I have been doing work in dry media recently after a notice appeared, from the landlord of one of the groups I attend, decreeing that paint should not go down the drain in the building. Despite my protestations that this was a ridiculous constraint for an art group nothing has changed. I even asked the secretary of the group to find out from the landlord what their concerns were and told the secretary how we might reduce blockage risks, but he seemed more concerned with defending the landlord than serving the club and its members – and he still hasn’t got back to me .
Now, after seeing members of the committee disposing of paint down the drain, I might restart my acrylic work. Anyway, before my blood pressure rises any more, here are the rest of my paintings:
This is a modified painting which I posted some time ago. When I first posted it I had some reservations about certain aspects. Then, the other day as I was searching through some old paintings, I came across it again and took a moment to reconsidered it and realised that my issues could be addressed. One problem was the central tree which I modified and then I enhanced the main field and strengthened the top field. It may have moved away from the original scene, but it was a bit of a combination of views in the first place, broadly based on the Wear Valley in Durham City.
I wanted to try some more townscapes and get a little more rawness into the image. This is one of Liverpool with the Liver Building silhouetted in the background. I have done this view before and put it on the blog, but getting figures in this time and making them prominent gives the image more depth and vitality.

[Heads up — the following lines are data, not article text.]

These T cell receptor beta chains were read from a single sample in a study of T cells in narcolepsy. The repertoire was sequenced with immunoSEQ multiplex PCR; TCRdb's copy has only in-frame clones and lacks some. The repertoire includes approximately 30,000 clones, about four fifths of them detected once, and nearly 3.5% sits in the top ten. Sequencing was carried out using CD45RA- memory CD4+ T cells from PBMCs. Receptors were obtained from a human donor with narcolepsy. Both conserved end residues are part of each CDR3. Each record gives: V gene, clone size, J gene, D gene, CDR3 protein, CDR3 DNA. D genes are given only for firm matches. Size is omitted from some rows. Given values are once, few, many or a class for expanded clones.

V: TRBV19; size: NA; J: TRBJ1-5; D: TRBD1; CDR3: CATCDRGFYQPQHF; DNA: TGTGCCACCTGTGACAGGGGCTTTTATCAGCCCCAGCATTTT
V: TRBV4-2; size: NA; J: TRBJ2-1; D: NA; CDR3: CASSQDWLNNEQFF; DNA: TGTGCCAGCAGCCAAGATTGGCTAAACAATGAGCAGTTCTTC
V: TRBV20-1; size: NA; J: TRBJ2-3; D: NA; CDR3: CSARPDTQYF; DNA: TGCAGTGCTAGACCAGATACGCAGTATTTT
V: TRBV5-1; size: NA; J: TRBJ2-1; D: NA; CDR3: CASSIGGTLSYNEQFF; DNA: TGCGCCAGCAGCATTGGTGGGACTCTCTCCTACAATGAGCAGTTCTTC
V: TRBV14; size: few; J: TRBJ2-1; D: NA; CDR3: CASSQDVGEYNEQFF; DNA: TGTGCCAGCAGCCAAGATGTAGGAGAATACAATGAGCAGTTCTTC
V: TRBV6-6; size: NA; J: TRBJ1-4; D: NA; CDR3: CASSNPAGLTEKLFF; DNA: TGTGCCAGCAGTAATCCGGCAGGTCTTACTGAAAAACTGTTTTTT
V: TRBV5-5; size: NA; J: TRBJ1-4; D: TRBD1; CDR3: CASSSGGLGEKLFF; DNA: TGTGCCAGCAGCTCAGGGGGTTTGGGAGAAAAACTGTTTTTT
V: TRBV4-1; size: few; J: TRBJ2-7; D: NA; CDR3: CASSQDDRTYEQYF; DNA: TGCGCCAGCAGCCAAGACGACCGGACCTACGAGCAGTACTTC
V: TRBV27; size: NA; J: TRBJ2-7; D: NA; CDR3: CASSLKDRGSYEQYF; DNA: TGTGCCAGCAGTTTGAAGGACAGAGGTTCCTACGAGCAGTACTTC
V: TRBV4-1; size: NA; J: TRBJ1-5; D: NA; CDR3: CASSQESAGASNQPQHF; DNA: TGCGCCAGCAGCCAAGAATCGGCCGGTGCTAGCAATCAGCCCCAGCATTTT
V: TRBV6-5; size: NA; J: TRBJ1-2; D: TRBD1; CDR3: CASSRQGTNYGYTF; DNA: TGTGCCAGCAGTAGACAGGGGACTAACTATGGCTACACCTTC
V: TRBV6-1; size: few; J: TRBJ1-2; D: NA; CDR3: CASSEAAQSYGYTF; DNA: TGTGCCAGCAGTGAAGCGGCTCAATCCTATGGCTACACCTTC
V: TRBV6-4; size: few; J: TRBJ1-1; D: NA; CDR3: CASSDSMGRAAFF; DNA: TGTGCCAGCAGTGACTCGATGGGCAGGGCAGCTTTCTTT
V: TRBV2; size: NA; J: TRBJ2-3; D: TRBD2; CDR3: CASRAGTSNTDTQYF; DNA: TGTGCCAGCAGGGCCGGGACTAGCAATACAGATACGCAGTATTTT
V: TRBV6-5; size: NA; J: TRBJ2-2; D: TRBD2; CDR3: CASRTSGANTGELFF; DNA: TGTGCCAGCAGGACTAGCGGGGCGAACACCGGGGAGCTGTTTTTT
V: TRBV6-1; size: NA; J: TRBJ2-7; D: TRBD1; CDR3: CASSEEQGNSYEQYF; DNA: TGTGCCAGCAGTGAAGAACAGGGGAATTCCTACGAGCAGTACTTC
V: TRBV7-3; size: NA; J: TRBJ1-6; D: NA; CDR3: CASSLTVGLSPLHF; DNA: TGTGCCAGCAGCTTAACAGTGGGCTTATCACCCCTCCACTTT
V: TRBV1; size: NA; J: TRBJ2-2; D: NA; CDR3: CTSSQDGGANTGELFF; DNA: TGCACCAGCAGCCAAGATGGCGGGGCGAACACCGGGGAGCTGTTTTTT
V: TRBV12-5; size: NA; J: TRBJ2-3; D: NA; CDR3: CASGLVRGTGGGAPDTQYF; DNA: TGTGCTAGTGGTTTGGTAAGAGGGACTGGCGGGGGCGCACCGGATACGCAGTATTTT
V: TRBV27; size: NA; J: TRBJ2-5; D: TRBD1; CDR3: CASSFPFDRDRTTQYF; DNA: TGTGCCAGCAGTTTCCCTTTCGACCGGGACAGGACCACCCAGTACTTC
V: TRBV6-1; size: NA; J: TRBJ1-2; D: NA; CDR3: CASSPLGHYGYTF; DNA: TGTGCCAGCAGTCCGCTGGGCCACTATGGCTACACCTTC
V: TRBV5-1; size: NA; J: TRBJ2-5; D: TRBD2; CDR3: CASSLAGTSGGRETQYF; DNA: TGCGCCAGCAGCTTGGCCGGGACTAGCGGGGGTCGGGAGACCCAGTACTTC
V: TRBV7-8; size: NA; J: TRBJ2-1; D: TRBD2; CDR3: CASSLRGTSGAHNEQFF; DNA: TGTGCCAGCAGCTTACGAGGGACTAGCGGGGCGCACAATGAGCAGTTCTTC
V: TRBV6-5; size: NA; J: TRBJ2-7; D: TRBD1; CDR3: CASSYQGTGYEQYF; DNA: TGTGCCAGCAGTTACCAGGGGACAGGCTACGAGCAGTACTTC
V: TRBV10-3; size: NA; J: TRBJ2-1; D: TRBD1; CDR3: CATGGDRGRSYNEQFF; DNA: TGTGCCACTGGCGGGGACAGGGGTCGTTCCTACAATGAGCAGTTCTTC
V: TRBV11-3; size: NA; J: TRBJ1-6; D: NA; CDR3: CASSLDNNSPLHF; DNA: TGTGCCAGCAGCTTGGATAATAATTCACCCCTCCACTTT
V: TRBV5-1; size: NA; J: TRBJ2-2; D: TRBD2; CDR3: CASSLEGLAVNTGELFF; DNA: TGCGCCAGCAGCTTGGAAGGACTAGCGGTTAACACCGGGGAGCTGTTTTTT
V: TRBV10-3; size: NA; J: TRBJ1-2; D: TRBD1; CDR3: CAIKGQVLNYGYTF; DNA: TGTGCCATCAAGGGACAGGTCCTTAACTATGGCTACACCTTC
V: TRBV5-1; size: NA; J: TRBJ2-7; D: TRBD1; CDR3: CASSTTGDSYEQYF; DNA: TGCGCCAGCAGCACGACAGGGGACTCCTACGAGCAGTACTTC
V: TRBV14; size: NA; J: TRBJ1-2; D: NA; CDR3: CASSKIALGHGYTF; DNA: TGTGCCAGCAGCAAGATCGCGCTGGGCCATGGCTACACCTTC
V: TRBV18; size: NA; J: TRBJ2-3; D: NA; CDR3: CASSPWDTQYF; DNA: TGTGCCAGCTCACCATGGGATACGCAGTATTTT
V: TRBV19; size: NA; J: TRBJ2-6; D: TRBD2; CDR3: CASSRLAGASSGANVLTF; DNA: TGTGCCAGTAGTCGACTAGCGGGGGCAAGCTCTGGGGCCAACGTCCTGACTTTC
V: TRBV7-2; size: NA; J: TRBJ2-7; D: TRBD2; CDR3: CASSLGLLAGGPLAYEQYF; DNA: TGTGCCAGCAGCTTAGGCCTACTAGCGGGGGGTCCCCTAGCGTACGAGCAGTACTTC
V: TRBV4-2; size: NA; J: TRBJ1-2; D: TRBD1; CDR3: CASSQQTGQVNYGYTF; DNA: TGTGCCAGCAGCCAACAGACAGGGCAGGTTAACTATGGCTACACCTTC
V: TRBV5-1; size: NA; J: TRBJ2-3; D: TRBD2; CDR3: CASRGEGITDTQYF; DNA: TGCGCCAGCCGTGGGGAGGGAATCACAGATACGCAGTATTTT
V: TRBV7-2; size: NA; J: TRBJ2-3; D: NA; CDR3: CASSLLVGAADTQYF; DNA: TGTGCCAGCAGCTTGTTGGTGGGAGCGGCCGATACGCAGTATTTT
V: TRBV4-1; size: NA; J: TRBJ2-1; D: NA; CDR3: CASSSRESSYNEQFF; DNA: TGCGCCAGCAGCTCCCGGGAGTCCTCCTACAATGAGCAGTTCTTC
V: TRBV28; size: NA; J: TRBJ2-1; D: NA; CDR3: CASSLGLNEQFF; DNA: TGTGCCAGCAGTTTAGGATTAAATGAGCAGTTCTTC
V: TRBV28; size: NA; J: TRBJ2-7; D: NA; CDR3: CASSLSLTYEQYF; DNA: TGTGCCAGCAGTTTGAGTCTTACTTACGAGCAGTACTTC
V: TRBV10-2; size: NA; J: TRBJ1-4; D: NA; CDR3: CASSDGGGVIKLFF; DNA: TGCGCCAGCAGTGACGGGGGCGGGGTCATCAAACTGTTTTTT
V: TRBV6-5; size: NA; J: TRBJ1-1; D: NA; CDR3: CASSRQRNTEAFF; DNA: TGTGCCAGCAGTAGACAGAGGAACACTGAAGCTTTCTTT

Just wanted to try this scene in pastels. I liked the light and the complementary green and reds to which I added to keep the rhythm going. The figures seem a little stiff now that they are up on the screen, but I was trying out a subject that was more than a life model pose and which contained some context. This is something I would like to explore further.
I was thinking of getting my oils out for this one but decided that first I might just sketch it out in pastels, and here is the result. I certainly like the lost and found edges lending an air of mystery to the piece and the way the land dissolves into the atmosphere.
I took it from a couple of photos combing the best bits although I am a little unsure of the darkness that pervades the bulk of the image even though, as I keep telling myself, this is necessary to state the highlights.
At one life group I attend they seem to make things as difficult as they can to work. Here they insist on two models who then turn up late and before the main pose the group decide to do some ‘warm-up’ sketches, as if there is some chance of pulling a muscle when lifting your charcoal. Then as soon as you get started it’s time for a tea break. This is what I managed. I did like the way the female sat languidly in the light, though I think that right knee of the male could do with a touch of remodelling.
This one, at a more organised session, was as much about taking out as putting down. I wanted a rougher feel to the work and think I got it.
Finally a more staid pose, but the turned up foot posed some difficulty.